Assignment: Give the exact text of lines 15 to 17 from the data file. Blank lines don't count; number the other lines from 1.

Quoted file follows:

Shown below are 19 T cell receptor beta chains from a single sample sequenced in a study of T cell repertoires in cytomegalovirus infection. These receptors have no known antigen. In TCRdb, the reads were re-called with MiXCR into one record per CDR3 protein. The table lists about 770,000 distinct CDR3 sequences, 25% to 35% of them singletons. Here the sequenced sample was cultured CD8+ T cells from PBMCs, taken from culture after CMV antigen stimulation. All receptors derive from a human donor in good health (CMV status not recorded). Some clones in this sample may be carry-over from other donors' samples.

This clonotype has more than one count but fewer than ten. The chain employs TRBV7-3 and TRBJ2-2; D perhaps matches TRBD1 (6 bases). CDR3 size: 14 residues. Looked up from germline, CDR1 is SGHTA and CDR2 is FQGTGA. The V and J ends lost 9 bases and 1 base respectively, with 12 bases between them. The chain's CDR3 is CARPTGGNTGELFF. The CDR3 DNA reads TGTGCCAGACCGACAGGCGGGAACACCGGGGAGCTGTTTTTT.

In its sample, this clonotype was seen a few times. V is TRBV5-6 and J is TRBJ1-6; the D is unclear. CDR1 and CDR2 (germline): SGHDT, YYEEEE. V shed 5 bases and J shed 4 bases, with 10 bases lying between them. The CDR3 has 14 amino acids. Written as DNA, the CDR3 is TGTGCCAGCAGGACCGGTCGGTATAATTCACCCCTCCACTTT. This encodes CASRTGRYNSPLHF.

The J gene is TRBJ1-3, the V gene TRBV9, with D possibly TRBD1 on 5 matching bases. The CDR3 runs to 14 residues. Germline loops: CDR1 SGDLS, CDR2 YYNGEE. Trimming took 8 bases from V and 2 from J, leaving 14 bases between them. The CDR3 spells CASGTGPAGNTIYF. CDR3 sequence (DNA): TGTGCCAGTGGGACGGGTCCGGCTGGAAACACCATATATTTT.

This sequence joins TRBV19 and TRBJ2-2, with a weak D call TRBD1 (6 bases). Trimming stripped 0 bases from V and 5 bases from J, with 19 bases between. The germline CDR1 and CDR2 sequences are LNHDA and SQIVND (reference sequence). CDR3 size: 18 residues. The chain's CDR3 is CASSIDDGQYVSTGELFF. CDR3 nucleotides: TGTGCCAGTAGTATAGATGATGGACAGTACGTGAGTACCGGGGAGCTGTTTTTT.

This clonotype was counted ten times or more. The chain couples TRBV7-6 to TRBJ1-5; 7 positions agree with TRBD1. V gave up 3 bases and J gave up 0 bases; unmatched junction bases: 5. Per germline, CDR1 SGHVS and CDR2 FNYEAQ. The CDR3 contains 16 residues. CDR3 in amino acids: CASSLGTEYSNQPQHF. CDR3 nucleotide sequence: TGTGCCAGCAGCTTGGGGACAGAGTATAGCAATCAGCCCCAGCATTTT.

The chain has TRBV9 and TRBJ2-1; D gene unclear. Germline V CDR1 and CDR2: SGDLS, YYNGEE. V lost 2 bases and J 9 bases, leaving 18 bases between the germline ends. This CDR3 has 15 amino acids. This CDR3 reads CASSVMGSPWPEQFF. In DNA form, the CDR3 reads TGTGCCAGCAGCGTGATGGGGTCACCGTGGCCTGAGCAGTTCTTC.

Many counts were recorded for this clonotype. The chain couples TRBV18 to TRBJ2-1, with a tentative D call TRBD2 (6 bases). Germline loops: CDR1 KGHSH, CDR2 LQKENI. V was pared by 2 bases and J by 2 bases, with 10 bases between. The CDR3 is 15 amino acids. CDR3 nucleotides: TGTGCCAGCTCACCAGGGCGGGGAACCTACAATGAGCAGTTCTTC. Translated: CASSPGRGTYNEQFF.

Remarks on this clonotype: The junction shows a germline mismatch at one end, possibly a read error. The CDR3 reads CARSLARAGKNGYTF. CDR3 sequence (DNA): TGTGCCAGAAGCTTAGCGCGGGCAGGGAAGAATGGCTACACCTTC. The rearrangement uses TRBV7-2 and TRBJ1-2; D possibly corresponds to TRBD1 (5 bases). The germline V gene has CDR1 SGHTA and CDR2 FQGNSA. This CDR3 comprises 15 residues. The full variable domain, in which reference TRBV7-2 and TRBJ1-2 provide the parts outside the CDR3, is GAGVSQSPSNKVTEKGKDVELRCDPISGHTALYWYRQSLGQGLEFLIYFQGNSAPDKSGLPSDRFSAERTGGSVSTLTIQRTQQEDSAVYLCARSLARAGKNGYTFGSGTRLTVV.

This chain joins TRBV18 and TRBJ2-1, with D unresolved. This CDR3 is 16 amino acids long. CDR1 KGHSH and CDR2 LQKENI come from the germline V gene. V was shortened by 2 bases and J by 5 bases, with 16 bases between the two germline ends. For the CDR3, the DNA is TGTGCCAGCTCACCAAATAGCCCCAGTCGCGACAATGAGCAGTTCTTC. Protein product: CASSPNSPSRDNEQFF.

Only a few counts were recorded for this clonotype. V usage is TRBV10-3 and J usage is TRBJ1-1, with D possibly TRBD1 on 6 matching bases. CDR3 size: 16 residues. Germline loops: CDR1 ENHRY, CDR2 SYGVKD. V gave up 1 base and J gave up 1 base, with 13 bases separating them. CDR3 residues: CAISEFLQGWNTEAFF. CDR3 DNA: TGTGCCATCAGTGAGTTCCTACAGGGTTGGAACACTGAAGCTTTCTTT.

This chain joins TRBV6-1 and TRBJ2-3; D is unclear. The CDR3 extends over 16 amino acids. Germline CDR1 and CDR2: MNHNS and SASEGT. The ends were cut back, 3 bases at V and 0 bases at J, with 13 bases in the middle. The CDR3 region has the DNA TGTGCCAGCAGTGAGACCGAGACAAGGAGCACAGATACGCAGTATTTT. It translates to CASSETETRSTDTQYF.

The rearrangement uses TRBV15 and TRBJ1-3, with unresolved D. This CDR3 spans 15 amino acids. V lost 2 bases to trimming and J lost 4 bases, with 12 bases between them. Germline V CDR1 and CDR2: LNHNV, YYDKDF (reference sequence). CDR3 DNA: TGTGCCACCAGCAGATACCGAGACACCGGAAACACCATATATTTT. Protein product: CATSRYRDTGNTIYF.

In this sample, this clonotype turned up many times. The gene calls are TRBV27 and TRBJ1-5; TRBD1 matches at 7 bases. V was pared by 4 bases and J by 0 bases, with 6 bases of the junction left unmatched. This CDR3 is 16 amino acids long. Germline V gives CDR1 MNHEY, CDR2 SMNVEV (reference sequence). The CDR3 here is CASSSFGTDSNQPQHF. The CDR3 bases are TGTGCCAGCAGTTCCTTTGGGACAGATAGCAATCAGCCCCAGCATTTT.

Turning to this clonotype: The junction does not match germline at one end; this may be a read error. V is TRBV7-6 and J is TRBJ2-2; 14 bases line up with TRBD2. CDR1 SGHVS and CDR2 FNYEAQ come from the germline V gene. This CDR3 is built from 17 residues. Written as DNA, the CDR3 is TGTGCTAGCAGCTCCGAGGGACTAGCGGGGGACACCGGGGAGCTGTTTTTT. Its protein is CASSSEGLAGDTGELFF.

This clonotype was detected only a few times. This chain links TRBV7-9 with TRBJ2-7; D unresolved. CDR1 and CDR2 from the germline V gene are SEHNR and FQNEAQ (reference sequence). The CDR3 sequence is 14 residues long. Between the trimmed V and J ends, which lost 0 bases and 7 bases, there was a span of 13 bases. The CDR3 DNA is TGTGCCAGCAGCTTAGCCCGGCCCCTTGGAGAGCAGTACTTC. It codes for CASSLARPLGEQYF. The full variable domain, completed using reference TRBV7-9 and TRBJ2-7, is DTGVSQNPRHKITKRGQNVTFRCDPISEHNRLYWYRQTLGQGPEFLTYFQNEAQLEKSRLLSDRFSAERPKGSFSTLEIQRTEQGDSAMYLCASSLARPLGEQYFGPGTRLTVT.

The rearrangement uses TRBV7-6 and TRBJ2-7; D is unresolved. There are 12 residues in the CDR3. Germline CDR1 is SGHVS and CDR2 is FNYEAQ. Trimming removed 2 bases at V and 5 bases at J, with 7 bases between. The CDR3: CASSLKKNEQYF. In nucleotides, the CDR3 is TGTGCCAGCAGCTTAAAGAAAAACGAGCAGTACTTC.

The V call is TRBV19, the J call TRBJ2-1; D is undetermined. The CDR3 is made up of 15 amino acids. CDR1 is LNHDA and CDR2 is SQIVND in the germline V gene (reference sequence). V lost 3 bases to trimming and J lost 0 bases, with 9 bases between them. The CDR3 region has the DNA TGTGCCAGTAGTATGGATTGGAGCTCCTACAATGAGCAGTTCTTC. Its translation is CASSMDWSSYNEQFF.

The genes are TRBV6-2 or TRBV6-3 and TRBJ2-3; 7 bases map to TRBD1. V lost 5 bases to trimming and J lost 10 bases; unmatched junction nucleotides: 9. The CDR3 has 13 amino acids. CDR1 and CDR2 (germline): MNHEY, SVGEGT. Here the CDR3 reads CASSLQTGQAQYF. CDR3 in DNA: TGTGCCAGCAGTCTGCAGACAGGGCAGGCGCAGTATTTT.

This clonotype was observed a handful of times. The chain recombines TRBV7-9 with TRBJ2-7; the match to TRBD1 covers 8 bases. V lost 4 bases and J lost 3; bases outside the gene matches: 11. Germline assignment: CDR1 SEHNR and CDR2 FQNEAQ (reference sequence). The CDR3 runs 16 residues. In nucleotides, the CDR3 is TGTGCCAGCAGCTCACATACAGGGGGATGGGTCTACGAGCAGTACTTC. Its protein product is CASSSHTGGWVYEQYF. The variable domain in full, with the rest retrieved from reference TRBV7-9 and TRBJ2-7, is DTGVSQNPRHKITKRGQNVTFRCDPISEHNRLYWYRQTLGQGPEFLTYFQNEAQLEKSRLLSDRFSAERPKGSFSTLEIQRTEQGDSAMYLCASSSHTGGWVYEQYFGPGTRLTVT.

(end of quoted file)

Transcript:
Turning to this clonotype: The junction does not match germline at one end; this may be a read error. V is TRBV7-6 and J is TRBJ2-2; 14 bases line up with TRBD2. CDR1 SGHVS and CDR2 FNYEAQ come from the germline V gene. This CDR3 is built from 17 residues. Written as DNA, the CDR3 is TGTGCTAGCAGCTCCGAGGGACTAGCGGGGGACACCGGGGAGCTGTTTTTT. Its protein is CASSSEGLAGDTGELFF.

This clonotype was detected only a few times. This chain links TRBV7-9 with TRBJ2-7; D unresolved. CDR1 and CDR2 from the germline V gene are SEHNR and FQNEAQ (reference sequence). The CDR3 sequence is 14 residues long. Between the trimmed V and J ends, which lost 0 bases and 7 bases, there was a span of 13 bases. The CDR3 DNA is TGTGCCAGCAGCTTAGCCCGGCCCCTTGGAGAGCAGTACTTC. It codes for CASSLARPLGEQYF. The full variable domain, completed using reference TRBV7-9 and TRBJ2-7, is DTGVSQNPRHKITKRGQNVTFRCDPISEHNRLYWYRQTLGQGPEFLTYFQNEAQLEKSRLLSDRFSAERPKGSFSTLEIQRTEQGDSAMYLCASSLARPLGEQYFGPGTRLTVT.

The rearrangement uses TRBV7-6 and TRBJ2-7; D is unresolved. There are 12 residues in the CDR3. Germline CDR1 is SGHVS and CDR2 is FNYEAQ. Trimming removed 2 bases at V and 5 bases at J, with 7 bases between. The CDR3: CASSLKKNEQYF. In nucleotides, the CDR3 is TGTGCCAGCAGCTTAAAGAAAAACGAGCAGTACTTC.